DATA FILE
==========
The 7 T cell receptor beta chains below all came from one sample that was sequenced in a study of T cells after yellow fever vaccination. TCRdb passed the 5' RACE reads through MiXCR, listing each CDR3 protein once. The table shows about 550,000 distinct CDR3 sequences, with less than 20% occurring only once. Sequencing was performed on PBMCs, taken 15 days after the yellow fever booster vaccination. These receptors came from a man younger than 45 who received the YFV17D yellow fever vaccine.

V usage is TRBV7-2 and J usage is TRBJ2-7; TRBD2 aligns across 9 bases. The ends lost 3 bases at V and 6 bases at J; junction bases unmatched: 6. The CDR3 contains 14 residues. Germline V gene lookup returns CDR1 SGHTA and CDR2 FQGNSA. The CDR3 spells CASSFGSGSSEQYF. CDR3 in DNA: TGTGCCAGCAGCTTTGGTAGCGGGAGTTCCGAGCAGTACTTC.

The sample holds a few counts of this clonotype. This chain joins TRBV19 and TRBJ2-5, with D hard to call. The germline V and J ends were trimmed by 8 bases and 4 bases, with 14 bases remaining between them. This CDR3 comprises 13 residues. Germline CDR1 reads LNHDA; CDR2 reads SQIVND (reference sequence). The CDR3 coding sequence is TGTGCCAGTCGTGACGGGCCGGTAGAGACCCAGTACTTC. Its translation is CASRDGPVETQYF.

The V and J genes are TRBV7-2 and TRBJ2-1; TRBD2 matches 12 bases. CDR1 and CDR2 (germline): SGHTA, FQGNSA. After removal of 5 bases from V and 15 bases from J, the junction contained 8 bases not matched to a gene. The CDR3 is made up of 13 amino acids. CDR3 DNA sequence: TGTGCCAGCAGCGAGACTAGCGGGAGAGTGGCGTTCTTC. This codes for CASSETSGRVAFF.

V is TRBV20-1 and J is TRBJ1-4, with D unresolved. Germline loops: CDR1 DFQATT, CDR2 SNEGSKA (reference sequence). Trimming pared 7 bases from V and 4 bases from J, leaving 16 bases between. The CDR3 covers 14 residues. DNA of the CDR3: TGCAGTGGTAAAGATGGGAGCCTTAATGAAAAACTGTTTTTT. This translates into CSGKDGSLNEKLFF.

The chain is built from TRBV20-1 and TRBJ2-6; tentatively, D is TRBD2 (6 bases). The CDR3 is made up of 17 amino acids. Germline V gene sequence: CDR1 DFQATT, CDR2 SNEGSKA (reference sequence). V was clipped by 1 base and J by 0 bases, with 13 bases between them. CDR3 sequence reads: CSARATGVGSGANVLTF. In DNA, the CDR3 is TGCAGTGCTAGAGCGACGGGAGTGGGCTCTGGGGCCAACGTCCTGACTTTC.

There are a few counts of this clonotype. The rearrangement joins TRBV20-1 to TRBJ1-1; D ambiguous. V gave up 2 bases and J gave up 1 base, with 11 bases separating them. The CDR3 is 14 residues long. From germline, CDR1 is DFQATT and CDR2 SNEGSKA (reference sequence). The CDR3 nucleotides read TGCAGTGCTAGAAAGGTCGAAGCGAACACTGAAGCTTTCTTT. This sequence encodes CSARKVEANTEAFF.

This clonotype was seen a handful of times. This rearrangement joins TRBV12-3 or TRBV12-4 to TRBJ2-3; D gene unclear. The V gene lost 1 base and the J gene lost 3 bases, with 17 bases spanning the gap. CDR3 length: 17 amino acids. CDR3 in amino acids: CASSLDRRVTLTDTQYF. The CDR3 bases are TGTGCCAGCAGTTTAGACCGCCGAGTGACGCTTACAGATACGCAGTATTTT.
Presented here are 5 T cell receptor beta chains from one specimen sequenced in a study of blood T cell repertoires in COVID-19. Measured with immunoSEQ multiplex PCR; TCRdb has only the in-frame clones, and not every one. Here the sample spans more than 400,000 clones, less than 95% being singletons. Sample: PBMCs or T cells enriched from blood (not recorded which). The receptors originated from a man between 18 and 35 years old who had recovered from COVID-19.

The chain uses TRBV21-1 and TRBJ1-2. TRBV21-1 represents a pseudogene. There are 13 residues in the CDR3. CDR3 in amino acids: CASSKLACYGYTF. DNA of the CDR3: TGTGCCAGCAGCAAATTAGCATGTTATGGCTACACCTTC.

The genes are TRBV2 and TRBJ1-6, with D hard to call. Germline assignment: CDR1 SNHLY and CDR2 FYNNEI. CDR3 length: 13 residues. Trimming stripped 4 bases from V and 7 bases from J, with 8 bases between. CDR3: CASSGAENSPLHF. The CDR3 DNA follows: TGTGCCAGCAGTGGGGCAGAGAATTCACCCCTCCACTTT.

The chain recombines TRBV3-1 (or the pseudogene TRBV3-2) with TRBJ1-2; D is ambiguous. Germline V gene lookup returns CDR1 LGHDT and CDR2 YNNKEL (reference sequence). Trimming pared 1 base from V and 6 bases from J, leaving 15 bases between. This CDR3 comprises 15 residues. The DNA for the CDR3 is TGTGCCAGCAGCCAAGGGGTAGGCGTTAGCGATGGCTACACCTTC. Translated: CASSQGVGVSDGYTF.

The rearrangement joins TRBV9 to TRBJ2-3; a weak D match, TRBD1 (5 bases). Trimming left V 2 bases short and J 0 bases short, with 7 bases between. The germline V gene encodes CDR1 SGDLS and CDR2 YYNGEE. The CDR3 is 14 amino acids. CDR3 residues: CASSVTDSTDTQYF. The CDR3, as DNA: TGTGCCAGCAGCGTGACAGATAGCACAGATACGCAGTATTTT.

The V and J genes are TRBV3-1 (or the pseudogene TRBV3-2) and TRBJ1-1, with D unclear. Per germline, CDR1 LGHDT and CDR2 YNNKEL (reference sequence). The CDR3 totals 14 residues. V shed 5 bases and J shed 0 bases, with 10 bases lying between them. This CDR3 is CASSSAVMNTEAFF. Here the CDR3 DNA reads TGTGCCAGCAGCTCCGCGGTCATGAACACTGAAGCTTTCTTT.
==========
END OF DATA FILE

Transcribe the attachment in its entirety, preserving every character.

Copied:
The 7 T cell receptor beta chains below all came from one sample that was sequenced in a study of T cells after yellow fever vaccination. TCRdb passed the 5' RACE reads through MiXCR, listing each CDR3 protein once. The table shows about 550,000 distinct CDR3 sequences, with less than 20% occurring only once. Sequencing was performed on PBMCs, taken 15 days after the yellow fever booster vaccination. These receptors came from a man younger than 45 who received the YFV17D yellow fever vaccine.

V usage is TRBV7-2 and J usage is TRBJ2-7; TRBD2 aligns across 9 bases. The ends lost 3 bases at V and 6 bases at J; junction bases unmatched: 6. The CDR3 contains 14 residues. Germline V gene lookup returns CDR1 SGHTA and CDR2 FQGNSA. The CDR3 spells CASSFGSGSSEQYF. CDR3 in DNA: TGTGCCAGCAGCTTTGGTAGCGGGAGTTCCGAGCAGTACTTC.

The sample holds a few counts of this clonotype. This chain joins TRBV19 and TRBJ2-5, with D hard to call. The germline V and J ends were trimmed by 8 bases and 4 bases, with 14 bases remaining between them. This CDR3 comprises 13 residues. Germline CDR1 reads LNHDA; CDR2 reads SQIVND (reference sequence). The CDR3 coding sequence is TGTGCCAGTCGTGACGGGCCGGTAGAGACCCAGTACTTC. Its translation is CASRDGPVETQYF.

The V and J genes are TRBV7-2 and TRBJ2-1; TRBD2 matches 12 bases. CDR1 and CDR2 (germline): SGHTA, FQGNSA. After removal of 5 bases from V and 15 bases from J, the junction contained 8 bases not matched to a gene. The CDR3 is made up of 13 amino acids. CDR3 DNA sequence: TGTGCCAGCAGCGAGACTAGCGGGAGAGTGGCGTTCTTC. This codes for CASSETSGRVAFF.

V is TRBV20-1 and J is TRBJ1-4, with D unresolved. Germline loops: CDR1 DFQATT, CDR2 SNEGSKA (reference sequence). Trimming pared 7 bases from V and 4 bases from J, leaving 16 bases between. The CDR3 covers 14 residues. DNA of the CDR3: TGCAGTGGTAAAGATGGGAGCCTTAATGAAAAACTGTTTTTT. This translates into CSGKDGSLNEKLFF.

The chain is built from TRBV20-1 and TRBJ2-6; tentatively, D is TRBD2 (6 bases). The CDR3 is made up of 17 amino acids. Germline V gene sequence: CDR1 DFQATT, CDR2 SNEGSKA (reference sequence). V was clipped by 1 base and J by 0 bases, with 13 bases between them. CDR3 sequence reads: CSARATGVGSGANVLTF. In DNA, the CDR3 is TGCAGTGCTAGAGCGACGGGAGTGGGCTCTGGGGCCAACGTCCTGACTTTC.

There are a few counts of this clonotype. The rearrangement joins TRBV20-1 to TRBJ1-1; D ambiguous. V gave up 2 bases and J gave up 1 base, with 11 bases separating them. The CDR3 is 14 residues long. From germline, CDR1 is DFQATT and CDR2 SNEGSKA (reference sequence). The CDR3 nucleotides read TGCAGTGCTAGAAAGGTCGAAGCGAACACTGAAGCTTTCTTT. This sequence encodes CSARKVEANTEAFF.

This clonotype was seen a handful of times. This rearrangement joins TRBV12-3 or TRBV12-4 to TRBJ2-3; D gene unclear. The V gene lost 1 base and the J gene lost 3 bases, with 17 bases spanning the gap. CDR3 length: 17 amino acids. CDR3 in amino acids: CASSLDRRVTLTDTQYF. The CDR3 bases are TGTGCCAGCAGTTTAGACCGCCGAGTGACGCTTACAGATACGCAGTATTTT.
Presented here are 5 T cell receptor beta chains from one specimen sequenced in a study of blood T cell repertoires in COVID-19. Measured with immunoSEQ multiplex PCR; TCRdb has only the in-frame clones, and not every one. Here the sample spans more than 400,000 clones, less than 95% being singletons. Sample: PBMCs or T cells enriched from blood (not recorded which). The receptors originated from a man between 18 and 35 years old who had recovered from COVID-19.

The chain uses TRBV21-1 and TRBJ1-2. TRBV21-1 represents a pseudogene. There are 13 residues in the CDR3. CDR3 in amino acids: CASSKLACYGYTF. DNA of the CDR3: TGTGCCAGCAGCAAATTAGCATGTTATGGCTACACCTTC.

The genes are TRBV2 and TRBJ1-6, with D hard to call. Germline assignment: CDR1 SNHLY and CDR2 FYNNEI. CDR3 length: 13 residues. Trimming stripped 4 bases from V and 7 bases from J, with 8 bases between. CDR3: CASSGAENSPLHF. The CDR3 DNA follows: TGTGCCAGCAGTGGGGCAGAGAATTCACCCCTCCACTTT.

The chain recombines TRBV3-1 (or the pseudogene TRBV3-2) with TRBJ1-2; D is ambiguous. Germline V gene lookup returns CDR1 LGHDT and CDR2 YNNKEL (reference sequence). Trimming pared 1 base from V and 6 bases from J, leaving 15 bases between. This CDR3 comprises 15 residues. The DNA for the CDR3 is TGTGCCAGCAGCCAAGGGGTAGGCGTTAGCGATGGCTACACCTTC. Translated: CASSQGVGVSDGYTF.

The rearrangement joins TRBV9 to TRBJ2-3; a weak D match, TRBD1 (5 bases). Trimming left V 2 bases short and J 0 bases short, with 7 bases between. The germline V gene encodes CDR1 SGDLS and CDR2 YYNGEE. The CDR3 is 14 amino acids. CDR3 residues: CASSVTDSTDTQYF. The CDR3, as DNA: TGTGCCAGCAGCGTGACAGATAGCACAGATACGCAGTATTTT.

The V and J genes are TRBV3-1 (or the pseudogene TRBV3-2) and TRBJ1-1, with D unclear. Per germline, CDR1 LGHDT and CDR2 YNNKEL (reference sequence). The CDR3 totals 14 residues. V shed 5 bases and J shed 0 bases, with 10 bases lying between them. This CDR3 is CASSSAVMNTEAFF. Here the CDR3 DNA reads TGTGCCAGCAGCTCCGCGGTCATGAACACTGAAGCTTTCTTT.